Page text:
“Many factors contribute to nursing shortages locally and nationally,” said Renee Hoeksel, director of Washington State University Vancouver’s nursing programs. Among them are stagnant nursing school enrollments, increasing numbers of retiring nurses and an increased complexity of nursing expectations and tasks.

“Hospital nursing salaries and autonomy have not kept pace either,” she said. “Many nurses have turned to other opportunities including school nursing, health occupational nursing, health care consulting, others have started their own businesses.”

Since 1989, WSU Vancouver has awarded nursing degrees to more than 200 graduates. After completing their degrees, most continue to work in health care positions throughout southwest Washington and northwest Oregon.

“However, the word about the nursing shortage is out. In our area, enrollments are up and recruitment is working very well. Longview, Vancouver and Portland, Ore., area nursing programs have had to turn students away,” Hoeksel said.

Each year, WSU Vancouver enrolls about 50 new undergraduate and graduate nursing students. Vancouver classes are also sent via satellite to students in Spokane, Tri-Cities, Walla Walla and Yakima.

This spring, WSU Vancouver awarded 13 bachelor’s and 18 master’s degrees. Among the graduates were award winners Janie Darby (Castle Rock) and Laurie Brown (Vancouver). Both are examples of the ambition and success of WSU Vancouver’s nursing program graduates, program director said.

A full-time student, wife, mother and nurse, Darby graduated from WSU Vancouver with her Master of Science in Nursing in the Nurse Practitioner track. This year she received a WSU President’s Award and recognition as the WSU College of Nursing’s Outstanding Master of Nursing Student Fall 2001. Darby also completed her Bachelor of Science in Nursing at WSU Vancouver in 2000 and was recognized as WSU Vancouver’s Outstanding Undergraduate Nursing Student. As a student, she served as president of the nursing club and coordinated a toy drive for the YWCA’s abused women’s shelter during the holidays. For the last 10 years, she has worked in critical care at Providence Centralia Hospital. This summer, she takes her Family Nurse Practitioner national board certification exam. In fall, she begins with the Cascade Emergency Associates in Longview working minor emergency for PeaceHealth – St. John Medical Center. “The WSU Vancouver nursing program and faculty really work with students knowing that they have other obligations,” said Darby who worked three 12-hour shifts each week, while earning her bachelor’s and master’s degrees. Darby can be reached at dlent@kalama.com.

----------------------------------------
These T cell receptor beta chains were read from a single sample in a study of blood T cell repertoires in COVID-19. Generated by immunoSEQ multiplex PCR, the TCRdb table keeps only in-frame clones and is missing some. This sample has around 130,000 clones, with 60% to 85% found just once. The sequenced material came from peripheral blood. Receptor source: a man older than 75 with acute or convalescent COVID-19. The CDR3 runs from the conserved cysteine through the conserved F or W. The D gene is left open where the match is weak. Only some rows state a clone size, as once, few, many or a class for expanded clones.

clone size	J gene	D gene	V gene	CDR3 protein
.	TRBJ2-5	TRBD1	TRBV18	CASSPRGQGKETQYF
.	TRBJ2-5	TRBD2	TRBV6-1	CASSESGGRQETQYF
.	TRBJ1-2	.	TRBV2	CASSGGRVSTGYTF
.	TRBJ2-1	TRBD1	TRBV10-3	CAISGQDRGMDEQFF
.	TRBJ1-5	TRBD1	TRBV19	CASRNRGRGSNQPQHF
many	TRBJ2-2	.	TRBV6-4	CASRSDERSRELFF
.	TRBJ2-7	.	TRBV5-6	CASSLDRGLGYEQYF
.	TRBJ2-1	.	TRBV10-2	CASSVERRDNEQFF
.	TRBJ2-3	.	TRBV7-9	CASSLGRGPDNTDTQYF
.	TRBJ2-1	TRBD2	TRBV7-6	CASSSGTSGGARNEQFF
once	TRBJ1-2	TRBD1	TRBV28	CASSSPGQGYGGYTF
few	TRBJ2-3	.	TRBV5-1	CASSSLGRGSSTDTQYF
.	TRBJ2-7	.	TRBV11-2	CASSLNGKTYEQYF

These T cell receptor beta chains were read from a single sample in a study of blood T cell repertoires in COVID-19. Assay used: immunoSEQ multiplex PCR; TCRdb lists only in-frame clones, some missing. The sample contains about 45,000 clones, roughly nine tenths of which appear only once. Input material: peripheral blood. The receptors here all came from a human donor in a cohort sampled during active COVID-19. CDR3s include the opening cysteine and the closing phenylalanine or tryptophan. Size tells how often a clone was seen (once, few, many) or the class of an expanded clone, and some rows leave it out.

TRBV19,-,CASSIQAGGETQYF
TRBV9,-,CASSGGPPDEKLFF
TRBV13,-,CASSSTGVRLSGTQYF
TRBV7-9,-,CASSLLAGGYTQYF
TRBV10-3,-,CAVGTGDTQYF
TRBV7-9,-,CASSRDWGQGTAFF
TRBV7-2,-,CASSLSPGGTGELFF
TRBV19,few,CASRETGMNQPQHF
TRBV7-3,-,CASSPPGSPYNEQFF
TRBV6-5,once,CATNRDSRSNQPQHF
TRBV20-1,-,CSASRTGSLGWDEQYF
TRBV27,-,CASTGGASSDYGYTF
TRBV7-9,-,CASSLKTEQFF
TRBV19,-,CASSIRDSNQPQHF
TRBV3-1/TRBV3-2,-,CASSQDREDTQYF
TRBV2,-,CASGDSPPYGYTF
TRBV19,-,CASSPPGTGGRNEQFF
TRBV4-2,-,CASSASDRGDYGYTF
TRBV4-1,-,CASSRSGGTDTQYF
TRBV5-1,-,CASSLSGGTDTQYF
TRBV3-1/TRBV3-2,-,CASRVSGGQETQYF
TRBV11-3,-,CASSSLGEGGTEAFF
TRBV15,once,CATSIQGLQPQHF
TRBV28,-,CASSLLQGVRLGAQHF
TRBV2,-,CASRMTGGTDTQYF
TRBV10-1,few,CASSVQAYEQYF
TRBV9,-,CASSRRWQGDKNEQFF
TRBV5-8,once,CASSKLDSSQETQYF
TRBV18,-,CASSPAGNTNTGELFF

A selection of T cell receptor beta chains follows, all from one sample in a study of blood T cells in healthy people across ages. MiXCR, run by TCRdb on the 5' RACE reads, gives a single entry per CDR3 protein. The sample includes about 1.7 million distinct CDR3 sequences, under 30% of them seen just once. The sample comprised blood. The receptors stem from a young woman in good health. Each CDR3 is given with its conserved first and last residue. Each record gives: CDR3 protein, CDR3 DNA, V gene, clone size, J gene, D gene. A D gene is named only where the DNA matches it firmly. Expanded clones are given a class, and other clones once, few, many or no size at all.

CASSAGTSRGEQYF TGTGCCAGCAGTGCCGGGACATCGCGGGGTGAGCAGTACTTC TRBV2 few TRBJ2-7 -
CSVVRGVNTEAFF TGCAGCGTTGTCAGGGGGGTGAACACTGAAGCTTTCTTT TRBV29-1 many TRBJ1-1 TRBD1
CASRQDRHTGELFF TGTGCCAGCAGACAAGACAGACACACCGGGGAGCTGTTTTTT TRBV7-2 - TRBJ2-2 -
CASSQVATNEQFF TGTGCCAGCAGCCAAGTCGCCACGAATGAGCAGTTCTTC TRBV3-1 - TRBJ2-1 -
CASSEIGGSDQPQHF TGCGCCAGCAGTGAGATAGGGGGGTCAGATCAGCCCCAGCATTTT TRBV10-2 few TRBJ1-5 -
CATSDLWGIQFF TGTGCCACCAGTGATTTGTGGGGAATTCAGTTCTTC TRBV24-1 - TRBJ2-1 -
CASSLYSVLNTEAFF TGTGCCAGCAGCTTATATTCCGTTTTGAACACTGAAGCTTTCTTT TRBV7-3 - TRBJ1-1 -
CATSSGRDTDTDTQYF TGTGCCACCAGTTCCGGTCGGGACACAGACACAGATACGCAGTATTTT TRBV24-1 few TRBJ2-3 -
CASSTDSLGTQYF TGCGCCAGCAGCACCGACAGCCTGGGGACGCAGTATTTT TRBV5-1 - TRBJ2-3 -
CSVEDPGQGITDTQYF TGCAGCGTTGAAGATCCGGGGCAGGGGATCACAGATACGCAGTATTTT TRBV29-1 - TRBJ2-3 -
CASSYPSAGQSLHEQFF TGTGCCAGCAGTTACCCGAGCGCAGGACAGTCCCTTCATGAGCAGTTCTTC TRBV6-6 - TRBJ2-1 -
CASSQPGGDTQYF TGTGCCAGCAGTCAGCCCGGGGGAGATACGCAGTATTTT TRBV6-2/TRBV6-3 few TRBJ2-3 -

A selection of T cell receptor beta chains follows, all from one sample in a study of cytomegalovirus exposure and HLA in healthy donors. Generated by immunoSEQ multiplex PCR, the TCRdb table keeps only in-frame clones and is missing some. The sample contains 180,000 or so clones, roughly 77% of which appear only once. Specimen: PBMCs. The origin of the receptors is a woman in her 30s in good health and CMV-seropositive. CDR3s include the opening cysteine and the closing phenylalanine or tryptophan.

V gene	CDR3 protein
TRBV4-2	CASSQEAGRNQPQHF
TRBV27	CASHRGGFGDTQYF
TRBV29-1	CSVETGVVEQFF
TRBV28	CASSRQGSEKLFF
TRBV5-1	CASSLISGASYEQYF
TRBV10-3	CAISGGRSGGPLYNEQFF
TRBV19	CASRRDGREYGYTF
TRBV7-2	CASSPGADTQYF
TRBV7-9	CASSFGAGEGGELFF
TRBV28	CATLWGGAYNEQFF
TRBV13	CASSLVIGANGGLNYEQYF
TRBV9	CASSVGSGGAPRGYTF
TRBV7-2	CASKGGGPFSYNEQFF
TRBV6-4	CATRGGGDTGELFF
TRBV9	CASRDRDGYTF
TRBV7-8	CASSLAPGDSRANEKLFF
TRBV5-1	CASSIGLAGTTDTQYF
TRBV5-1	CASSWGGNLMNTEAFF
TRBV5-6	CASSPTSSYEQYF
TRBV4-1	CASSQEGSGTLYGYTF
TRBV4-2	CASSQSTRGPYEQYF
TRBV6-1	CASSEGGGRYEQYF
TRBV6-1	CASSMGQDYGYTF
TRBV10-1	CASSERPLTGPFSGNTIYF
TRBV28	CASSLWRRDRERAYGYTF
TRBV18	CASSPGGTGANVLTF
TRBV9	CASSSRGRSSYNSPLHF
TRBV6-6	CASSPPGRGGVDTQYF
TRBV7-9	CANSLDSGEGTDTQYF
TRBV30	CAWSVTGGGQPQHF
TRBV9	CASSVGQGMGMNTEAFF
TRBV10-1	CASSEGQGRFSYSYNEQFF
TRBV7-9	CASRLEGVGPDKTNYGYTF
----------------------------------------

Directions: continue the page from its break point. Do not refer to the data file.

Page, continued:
Brown, was recognized as the College of Nursing’s Outstanding Master of Nursing Student Spring 2002 for her dedication to the field and training of future nurses. She also received the Julie Ebreck Nursing Award in 2001. Her Master of Science in Nursing is her third graduate degree. She also has a Master’s of Public Administration and Master’s in Health Care Administration from Portland State University. While attending school and working in Kaiser Permanente’s Anticoagulation Unit, Brown taught as an adjunct instructor at Clark College. This fall, she begins her role as a full-time tenure-track instructor for Clark’s nursing program. Besides teaching, Brown hopes to raise awareness about the role genetics play in risk for breast and ovarian cancer. While enrolled at WSU Vancouver, Brown’s mother, a breast cancer survivor, was diagnosed with ovarian cancer. Brown asked, “What are the odds of having both in a lifetime?” What she found was life altering. Since then, Brown has been proactive about her risk for cancer, having both a bilateral masectomy and oophrectomy. She has also educated her family and given a presentation at the National Nursing Symposium in Las Vegas. Contact Laurie by phone (360) 892-4977 or e-mail rnlaurie3@attbi.com.